Charlie Russell was a man’s man. He painted buffalo hunts, Indian warfare and cowboys roping steers, like in the 1898 watercolor that sold as the top lot at The Russell auction held in Great Falls, Montana, on March 15-17, 2012.
At the same time, “no other artist in the western American genre has ever produced such a body of work” in which women were the primary subject as Russell did, devoting more than 300 artworks to them, wrote Ginger K. Renner in 1984.
Charlie’s nephew Austin remarked on how much his uncle favored these works over his more masculine depictions: “He still painted violent action gun fights, bear hunts, bucking broncos and so forth; but these were painted to sell. The ones he really liked were more contemplative: the tribe-women, children, old people on the trail of the buffalo runners: riders in the snow or at a waterhole: Indians singing the sun down.”
Thus it seemed fitting that Russell’s rather macho 1898 watercolor tied as the top lot with his rather sentimental Waiting for Her Brave’s Return, both selling for $375,000 bids.
The latter watercolor was painted in 1897, a year after the artist had married Nancy Cooper and the same year the couple moved to Great Falls, a place they would make their home until Russell’s death in 1926. “[W]hen Russell settled into his own domestic routine, the artist tipped his hand by frequently picturing family life inside a tipi,” notes Brian Dippie, who has authored numerous books on Russell, including working on the definitive catalogue raisonné published in 2007.
The watercolor depicts a young Indian woman lighting a pipe in the expectation of her warrior husband’s return. It is full of the iconography that is typical of Russell’s intimate domestic scenes. She sits on a painted buffalo robe, which, Renner wrote, provides an “exotic, primordial element.” The willow backrest in the center background introduces an “architectural as well as decorative accent to the composition.” The small fire in the foreground “represented for Russell the heat and warmth and life-giving sexuality of the young Indian women he painted in the intimacy of their lodges.” The woman’s off-the-shoulder robe adds in an element of sensuality that would not offend the sensibilities of Victorian viewers.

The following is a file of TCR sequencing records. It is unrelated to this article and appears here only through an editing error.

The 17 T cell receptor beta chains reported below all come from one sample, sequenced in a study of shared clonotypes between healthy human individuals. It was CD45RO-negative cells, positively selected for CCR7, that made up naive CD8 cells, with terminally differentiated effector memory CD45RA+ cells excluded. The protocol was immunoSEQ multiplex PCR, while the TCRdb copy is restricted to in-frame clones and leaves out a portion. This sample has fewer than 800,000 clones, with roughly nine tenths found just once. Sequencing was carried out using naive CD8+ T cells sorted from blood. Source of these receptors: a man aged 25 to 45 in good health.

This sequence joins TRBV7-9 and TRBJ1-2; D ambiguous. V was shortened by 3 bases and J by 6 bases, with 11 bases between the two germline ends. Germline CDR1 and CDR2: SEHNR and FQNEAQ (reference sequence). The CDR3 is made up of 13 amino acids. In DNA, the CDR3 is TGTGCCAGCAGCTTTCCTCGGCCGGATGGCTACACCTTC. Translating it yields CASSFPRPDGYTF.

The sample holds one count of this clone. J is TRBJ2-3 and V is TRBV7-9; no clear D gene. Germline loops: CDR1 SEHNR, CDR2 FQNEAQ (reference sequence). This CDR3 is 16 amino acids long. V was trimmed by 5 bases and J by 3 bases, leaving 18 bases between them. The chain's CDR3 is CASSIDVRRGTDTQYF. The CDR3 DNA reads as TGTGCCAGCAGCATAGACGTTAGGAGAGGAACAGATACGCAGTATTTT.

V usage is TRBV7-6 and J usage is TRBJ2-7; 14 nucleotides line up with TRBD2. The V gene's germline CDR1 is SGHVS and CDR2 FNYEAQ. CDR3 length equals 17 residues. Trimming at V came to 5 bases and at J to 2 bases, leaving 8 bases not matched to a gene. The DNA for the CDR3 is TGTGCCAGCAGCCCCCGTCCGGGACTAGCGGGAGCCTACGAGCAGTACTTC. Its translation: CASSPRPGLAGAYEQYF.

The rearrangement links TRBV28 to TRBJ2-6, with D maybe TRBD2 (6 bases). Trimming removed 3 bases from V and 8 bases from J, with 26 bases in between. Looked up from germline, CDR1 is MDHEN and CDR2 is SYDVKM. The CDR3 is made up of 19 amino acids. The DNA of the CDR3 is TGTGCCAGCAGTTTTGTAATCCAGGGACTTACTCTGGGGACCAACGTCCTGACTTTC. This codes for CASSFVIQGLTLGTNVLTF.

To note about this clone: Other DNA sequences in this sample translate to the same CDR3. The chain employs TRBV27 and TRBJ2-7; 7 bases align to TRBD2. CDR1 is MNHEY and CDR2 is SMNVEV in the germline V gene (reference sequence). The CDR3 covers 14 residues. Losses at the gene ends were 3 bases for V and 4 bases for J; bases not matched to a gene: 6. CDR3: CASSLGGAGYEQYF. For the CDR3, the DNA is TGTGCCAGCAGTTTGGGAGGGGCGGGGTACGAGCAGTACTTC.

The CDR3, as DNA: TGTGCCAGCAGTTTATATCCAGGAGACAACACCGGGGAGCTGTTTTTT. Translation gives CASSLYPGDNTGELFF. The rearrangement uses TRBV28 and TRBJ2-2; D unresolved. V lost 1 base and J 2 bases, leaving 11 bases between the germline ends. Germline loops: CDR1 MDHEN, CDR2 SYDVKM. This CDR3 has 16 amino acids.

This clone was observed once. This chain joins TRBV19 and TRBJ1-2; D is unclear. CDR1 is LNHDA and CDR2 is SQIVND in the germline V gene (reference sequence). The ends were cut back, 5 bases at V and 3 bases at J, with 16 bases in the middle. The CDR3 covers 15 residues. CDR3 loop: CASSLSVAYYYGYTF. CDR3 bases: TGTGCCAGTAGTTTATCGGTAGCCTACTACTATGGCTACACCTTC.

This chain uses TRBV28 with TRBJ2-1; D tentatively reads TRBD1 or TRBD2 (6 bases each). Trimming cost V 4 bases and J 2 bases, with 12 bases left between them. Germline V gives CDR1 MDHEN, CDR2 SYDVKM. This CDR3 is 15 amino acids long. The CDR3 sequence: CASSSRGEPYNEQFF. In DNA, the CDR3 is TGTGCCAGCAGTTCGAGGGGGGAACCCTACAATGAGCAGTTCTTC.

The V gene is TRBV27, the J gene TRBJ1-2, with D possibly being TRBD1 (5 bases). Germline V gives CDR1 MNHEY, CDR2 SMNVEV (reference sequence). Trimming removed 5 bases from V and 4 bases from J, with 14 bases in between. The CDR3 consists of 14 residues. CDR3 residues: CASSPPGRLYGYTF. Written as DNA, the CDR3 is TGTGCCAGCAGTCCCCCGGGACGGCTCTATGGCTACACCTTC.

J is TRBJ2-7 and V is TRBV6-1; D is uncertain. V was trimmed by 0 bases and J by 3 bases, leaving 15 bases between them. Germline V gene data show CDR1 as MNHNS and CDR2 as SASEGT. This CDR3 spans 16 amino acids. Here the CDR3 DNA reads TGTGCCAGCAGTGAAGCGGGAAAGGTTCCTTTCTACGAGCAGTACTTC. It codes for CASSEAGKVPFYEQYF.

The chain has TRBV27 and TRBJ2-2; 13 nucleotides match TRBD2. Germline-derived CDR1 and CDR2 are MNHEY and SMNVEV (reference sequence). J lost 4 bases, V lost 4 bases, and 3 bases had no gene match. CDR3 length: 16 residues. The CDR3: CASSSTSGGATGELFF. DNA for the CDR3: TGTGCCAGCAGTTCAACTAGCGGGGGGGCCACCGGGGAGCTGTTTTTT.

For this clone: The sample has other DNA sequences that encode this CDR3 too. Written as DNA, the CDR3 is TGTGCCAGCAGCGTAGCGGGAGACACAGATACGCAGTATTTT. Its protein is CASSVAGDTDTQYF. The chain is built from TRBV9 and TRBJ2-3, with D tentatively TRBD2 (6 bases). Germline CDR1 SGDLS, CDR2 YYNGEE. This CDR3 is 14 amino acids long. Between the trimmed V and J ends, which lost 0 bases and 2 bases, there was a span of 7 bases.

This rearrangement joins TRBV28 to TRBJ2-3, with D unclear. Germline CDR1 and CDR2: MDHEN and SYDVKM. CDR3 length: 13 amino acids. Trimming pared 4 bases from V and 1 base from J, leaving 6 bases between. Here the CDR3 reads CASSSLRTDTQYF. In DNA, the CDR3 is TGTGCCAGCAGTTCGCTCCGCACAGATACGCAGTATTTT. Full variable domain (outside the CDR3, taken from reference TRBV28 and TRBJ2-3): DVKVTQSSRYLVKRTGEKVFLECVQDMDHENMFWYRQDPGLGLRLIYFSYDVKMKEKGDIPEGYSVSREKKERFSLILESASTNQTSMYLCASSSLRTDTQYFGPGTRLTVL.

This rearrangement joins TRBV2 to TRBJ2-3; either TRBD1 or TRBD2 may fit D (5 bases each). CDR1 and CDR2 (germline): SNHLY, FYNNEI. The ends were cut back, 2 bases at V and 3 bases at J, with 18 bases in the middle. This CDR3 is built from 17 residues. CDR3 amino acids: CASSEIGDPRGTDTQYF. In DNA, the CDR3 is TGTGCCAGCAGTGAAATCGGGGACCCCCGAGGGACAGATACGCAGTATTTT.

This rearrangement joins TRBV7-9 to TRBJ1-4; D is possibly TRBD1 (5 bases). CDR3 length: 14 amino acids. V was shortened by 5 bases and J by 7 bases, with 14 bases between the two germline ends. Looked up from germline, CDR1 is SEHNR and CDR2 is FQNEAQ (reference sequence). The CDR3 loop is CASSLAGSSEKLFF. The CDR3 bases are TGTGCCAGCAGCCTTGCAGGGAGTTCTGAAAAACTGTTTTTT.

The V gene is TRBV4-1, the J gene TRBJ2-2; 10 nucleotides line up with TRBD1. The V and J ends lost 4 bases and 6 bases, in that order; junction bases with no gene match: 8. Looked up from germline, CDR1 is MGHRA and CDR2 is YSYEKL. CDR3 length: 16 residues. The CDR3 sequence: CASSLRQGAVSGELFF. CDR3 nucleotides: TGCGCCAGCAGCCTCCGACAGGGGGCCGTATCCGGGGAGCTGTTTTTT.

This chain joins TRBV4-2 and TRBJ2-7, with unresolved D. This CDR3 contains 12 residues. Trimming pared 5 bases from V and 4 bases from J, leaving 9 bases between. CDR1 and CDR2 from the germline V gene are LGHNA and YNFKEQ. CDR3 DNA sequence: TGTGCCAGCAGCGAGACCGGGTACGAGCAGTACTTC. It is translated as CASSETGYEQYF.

This watercolor came from Ginger and her husband Fred’s collection. The two had actually met at the C.M. Russell Museum benefit auction in 1970. By that time, Ginger was already well known for having introduced to California desert audiences the works of artists like Ed Borein, Maynard Dixon, Olaf Wieghorst and Frank Tenney Johnson; she was also the owner of Trailside Galleries, which operates under new ownership today in Jackson Hole, Wyoming, and Scottsdale, Arizona.
Fred had retired from his job as a soil conservation and range management specialist, but not from his lifelong work of locating and documenting Russell’s artistic output. Born in Great Falls the year Charlie and Nancy moved there, Fred grew up knowing the artist through the friendship he had with Fred’s parents. He never lost his fascination for Russell, and Russell collectors remain thoroughly indebted to Fred’s work. When Fred died, Ginger took on his role as the foremost Russell authenticator.
A year has passed since Ginger’s death, and I, personally, am sad I no longer have her to turn to for her kind and wise tutelage. Given her profound admiration for the women Charlie depicted in his art, the collector who won this particular watercolor should know he got more than a piece of Charlie’s heart, but also a piece of Ginger’s too.